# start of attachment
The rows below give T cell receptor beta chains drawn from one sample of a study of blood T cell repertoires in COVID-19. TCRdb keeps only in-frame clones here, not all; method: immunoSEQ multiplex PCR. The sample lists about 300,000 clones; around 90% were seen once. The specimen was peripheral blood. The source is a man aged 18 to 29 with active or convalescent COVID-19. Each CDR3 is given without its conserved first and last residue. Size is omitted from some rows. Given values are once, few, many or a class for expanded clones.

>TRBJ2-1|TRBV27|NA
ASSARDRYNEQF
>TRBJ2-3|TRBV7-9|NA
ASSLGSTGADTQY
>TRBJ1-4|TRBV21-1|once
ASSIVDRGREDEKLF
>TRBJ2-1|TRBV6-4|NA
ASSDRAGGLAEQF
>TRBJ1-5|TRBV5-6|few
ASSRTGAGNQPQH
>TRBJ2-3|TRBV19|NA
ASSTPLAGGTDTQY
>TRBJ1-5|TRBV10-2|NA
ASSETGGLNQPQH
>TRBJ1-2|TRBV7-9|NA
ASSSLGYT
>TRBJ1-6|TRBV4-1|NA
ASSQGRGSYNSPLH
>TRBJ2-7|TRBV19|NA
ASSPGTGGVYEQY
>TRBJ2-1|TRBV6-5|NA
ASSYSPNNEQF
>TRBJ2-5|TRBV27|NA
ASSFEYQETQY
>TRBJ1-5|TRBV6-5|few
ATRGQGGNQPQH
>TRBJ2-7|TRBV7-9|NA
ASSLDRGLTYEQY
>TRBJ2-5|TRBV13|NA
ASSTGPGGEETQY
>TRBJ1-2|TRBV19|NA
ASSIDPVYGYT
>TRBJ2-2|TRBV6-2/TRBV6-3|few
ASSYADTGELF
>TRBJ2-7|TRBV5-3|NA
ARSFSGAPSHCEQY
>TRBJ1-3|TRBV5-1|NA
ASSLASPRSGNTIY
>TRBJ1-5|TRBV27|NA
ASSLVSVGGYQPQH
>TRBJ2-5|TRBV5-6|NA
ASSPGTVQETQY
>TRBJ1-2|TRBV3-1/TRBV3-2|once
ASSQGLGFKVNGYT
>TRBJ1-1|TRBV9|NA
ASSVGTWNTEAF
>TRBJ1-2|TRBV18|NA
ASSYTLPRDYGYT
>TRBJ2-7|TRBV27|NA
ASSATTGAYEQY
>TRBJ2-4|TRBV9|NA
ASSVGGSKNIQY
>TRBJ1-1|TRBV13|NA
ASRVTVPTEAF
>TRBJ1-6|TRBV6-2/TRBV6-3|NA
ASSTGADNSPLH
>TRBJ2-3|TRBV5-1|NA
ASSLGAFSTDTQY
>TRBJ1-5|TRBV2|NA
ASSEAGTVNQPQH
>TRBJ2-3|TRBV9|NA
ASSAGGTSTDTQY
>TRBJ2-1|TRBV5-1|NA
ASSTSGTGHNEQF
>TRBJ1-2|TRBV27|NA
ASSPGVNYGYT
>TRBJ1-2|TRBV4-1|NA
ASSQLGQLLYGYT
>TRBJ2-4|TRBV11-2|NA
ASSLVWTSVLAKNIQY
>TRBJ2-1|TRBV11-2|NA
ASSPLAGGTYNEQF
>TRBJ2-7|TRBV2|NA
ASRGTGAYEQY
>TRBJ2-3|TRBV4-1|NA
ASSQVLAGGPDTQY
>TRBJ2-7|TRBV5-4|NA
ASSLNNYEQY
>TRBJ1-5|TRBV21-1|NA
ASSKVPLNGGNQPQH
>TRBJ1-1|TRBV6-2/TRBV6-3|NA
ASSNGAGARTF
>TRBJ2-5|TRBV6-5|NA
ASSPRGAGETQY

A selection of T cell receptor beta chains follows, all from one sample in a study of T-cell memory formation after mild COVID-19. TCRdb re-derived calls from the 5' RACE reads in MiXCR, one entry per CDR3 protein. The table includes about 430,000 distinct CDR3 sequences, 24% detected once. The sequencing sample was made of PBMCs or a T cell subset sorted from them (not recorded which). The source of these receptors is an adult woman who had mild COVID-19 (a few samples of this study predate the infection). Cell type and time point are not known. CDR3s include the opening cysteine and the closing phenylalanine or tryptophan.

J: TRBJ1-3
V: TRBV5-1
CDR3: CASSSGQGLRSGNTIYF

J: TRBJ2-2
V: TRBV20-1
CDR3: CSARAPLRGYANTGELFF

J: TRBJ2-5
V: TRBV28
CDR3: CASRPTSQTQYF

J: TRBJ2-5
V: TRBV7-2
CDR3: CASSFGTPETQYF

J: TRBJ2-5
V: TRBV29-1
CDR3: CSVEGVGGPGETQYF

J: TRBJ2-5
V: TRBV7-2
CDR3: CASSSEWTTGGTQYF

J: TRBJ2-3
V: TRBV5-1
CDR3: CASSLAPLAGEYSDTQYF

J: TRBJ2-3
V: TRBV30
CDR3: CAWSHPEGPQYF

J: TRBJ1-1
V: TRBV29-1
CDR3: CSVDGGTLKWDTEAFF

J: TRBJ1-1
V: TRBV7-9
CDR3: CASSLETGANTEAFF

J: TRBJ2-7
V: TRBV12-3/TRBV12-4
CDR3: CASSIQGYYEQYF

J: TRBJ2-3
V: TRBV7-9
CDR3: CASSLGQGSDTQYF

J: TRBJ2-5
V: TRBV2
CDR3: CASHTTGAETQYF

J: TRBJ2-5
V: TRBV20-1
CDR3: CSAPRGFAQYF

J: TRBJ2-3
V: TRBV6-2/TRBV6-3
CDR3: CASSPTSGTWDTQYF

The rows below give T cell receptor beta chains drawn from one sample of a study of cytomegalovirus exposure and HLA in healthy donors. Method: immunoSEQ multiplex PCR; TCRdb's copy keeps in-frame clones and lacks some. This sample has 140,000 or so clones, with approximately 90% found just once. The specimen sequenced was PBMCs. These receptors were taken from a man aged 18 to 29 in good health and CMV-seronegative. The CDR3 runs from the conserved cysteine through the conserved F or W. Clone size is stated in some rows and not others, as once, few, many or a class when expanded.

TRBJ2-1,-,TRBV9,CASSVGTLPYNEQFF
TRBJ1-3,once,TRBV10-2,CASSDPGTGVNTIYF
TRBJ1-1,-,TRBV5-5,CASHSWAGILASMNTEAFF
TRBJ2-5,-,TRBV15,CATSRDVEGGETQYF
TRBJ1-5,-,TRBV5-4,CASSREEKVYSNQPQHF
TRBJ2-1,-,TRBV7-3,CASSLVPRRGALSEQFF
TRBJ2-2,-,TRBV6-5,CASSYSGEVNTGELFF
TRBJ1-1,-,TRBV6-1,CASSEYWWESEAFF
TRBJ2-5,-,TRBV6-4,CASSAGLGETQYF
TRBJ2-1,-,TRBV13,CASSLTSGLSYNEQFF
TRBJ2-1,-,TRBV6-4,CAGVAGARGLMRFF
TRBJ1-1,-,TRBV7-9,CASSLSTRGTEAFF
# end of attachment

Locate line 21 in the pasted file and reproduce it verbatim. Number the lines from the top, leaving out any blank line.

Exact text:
ASSPGTGGVYEQY